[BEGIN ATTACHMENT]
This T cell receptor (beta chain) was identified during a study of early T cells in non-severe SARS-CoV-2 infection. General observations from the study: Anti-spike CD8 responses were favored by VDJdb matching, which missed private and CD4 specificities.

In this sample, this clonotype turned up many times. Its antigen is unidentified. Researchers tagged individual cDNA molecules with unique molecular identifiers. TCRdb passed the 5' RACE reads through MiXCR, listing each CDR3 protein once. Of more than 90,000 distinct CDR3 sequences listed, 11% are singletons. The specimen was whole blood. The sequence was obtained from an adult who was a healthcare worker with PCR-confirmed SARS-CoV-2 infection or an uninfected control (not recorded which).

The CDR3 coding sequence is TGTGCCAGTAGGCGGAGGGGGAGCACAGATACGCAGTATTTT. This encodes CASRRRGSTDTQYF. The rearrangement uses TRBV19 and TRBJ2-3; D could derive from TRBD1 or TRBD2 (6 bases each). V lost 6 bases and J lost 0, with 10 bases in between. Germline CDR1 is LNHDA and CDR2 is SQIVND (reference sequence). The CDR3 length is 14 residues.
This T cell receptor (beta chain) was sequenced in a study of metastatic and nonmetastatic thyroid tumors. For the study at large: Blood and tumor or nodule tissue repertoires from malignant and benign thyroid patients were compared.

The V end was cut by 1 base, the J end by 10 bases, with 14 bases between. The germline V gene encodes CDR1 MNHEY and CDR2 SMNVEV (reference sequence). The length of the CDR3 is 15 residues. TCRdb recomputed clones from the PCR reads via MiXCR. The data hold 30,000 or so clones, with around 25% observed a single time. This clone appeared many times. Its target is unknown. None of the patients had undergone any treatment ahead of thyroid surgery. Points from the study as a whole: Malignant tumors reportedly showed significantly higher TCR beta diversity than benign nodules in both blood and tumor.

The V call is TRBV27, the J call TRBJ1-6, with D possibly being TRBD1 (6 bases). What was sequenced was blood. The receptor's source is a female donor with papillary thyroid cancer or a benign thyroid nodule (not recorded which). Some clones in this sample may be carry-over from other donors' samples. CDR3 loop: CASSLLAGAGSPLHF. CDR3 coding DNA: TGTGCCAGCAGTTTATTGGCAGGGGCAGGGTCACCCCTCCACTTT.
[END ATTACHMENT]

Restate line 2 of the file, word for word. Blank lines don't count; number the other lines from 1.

In this sample, this clonotype turned up many times. Its antigen is unidentified. Researchers tagged individual cDNA molecules with unique molecular identifiers. TCRdb passed the 5' RACE reads through MiXCR, listing each CDR3 protein once. Of more than 90,000 distinct CDR3 sequences listed, 11% are singletons. The specimen was whole blood. The sequence was obtained from an adult who was a healthcare worker with PCR-confirmed SARS-CoV-2 infection or an uninfected control (not recorded which).